Build with logs in Europe
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Build with logs in Europe


Nearly 3000 years ago, in the loneliness and immensity of european forests, men started using logs,to build their houses, with the trees they had just felled,with axes made out of bronze whose skill they had just acquired. Different log building techniques emerged all over Europe, reflecting the tradition,culture and skills of each region. In France some areas, the southern Alps for instance, still show a few very log buildings called "fuste", an old french word meaning log house. 

In the village of Biskupin, in Poland, a whole village of log houses and log fortifications has been discovered dating back to 8OO b.c. Formerly, the logs were stacked, interlocking one each other and notched together. The space between two logs was chinked, filled with moss, straw,mud, wool...But laterly,somewhere in northern Europe, probably in Karelia, men invented a log fitting technique avoiding chinking between logs. It consisted in scribing each log with a tool made of iron, similar to a pair of dividers, and adjust it ,reproducing the form of the log below . It is known as the european chinkless scribe fit log technique. 


Archeological investigations on our continent seem to show that log houses built with whole trees, stacked and notched, can be found regardless of time and place .It is a way of building found in cold as well as mountaineous, wooded or pionneer coutries. In most european regions, as a result of agriculture and later on , industrial development, lands were day after day deforested and with the lack of trees, log building craft tradition became a lost and forgotten inheritance. 

In North America ,where almost virgin forests were abundant, the settling of european emigrants went with a revival of log building technique which are now parts of the North American pionneer and frontier traditions. Although,in the new world as well, industrialization moved building techniques away from the handmade log building craft. In spite of that, a new kind of pioneering appeared 30 years ago : fascination for log building; it was impulsed by the canadian Allan Mackie and his students in British columbia; they started teaching how to build handcrafted log building by hand but with modern tools, thus actively promoting and renewing log construction craft business all over the world.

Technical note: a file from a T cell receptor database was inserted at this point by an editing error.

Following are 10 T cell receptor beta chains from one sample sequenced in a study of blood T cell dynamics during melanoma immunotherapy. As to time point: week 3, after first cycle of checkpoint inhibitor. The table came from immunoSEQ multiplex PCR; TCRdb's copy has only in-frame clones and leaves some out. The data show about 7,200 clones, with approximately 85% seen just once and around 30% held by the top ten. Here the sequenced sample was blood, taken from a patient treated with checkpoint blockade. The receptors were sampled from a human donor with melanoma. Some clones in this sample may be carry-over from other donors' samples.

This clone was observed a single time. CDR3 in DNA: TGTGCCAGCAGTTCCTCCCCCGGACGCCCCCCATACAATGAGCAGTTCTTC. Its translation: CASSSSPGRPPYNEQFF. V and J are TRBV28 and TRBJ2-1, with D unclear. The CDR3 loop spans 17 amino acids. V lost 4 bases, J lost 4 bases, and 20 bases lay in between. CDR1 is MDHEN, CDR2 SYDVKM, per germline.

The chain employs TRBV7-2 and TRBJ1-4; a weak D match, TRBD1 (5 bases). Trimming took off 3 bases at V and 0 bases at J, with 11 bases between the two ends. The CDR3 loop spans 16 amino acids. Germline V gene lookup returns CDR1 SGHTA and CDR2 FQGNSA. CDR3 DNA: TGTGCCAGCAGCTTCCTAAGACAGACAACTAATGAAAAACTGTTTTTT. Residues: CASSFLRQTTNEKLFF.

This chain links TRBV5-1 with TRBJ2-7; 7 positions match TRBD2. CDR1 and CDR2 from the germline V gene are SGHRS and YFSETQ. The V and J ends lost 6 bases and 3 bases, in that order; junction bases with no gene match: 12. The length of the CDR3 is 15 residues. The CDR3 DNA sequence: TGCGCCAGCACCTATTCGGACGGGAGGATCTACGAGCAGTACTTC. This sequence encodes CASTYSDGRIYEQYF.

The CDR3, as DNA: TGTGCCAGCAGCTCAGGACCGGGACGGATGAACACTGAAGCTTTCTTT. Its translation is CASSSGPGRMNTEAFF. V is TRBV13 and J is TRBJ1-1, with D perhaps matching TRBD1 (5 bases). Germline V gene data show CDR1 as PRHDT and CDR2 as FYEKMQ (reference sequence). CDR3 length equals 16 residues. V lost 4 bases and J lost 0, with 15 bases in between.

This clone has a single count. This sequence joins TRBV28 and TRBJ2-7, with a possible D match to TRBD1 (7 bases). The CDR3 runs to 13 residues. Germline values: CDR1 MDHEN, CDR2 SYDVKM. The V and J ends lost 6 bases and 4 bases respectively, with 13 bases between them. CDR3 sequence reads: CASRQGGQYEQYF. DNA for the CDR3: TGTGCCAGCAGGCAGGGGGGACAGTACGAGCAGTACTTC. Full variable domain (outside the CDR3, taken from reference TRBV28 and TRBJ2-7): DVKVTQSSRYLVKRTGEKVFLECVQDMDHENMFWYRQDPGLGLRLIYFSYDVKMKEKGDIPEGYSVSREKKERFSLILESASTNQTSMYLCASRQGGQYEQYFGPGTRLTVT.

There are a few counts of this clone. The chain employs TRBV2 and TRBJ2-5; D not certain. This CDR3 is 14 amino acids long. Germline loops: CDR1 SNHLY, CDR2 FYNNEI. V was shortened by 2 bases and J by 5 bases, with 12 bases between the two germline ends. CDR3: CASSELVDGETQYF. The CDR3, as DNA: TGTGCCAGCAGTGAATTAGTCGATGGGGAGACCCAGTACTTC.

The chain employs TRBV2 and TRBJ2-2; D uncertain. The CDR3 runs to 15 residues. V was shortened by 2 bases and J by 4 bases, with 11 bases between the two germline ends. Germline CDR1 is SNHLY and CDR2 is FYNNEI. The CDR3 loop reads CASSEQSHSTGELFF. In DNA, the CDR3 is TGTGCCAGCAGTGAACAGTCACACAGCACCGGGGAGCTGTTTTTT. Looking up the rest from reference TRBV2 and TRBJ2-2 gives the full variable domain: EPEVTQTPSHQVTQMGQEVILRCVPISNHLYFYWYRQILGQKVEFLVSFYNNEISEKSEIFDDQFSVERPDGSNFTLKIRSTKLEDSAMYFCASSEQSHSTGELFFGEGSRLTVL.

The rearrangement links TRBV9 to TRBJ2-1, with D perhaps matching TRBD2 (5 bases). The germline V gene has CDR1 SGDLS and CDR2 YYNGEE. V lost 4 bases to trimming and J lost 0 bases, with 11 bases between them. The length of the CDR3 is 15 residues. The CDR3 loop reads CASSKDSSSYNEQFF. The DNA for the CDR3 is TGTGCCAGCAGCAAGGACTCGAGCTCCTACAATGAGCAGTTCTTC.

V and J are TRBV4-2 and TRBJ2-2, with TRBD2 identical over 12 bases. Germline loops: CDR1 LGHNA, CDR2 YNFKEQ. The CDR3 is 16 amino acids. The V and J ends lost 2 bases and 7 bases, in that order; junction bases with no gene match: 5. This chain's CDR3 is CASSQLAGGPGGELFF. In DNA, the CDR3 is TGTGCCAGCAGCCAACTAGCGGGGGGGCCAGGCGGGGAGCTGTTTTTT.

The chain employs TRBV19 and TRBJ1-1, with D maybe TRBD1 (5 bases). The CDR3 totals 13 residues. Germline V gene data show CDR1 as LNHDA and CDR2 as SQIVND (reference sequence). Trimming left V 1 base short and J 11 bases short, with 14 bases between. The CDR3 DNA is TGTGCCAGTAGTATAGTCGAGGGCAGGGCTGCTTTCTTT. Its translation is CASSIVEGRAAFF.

Europe is now also concerned by the happy come back of one of the oldest building method on earth, renewed by a generation of log builders. Since the beginning of this century, a large reforestation program has been launched all over Europe, and for instance in France . These forest stands are now producing a large quantity of coniferous logs , which enables a new development of the log building craft industry. People must not only dream about living in a real wooden house made of natural logs , with their knots, their fibers, their curves , their soft and peaceful colours... they must make their dream become reality. New craftmen must now learn and get skilled in log building ; they shall build tomorrow the most natural,healthy an economic houses , made with a renewable raw material, and thus storing tons of carbon in excess in the atmosphere. 

The French Association Bois Sacre TCB

BSTCB is a french non-profit Association; its purposes are to inform and teach the public about handcrafted techniques of log building in relation with the european log housing traditions. The Association organises in France and neighbour countries, information meetings, training sessions in natural log construction , and publisheseducational material in french language 

We have also log building tools (scriber, gouge and twibill). 

BSTCB was founded in 1990 by Marie F and Thierry Houdart.

Marie is skilled in log building design and housing history; Thierry has been a professionnal log builder in France since 1980 (les Bois de le Combe Noire).

They have decided to inform and teach about handcrafted log building techniques and european log traditions to make people share their passion for log houses and encourage young people to build their own log home and create their own job. Thus, they hope to contribute to promote a revival of traditional log construction in Europe. 
Thierry Houdart is a member of the The International Log Builders Association (I.L.B.A.)


The International LOG BUILDER'S Association (I.L.B.A)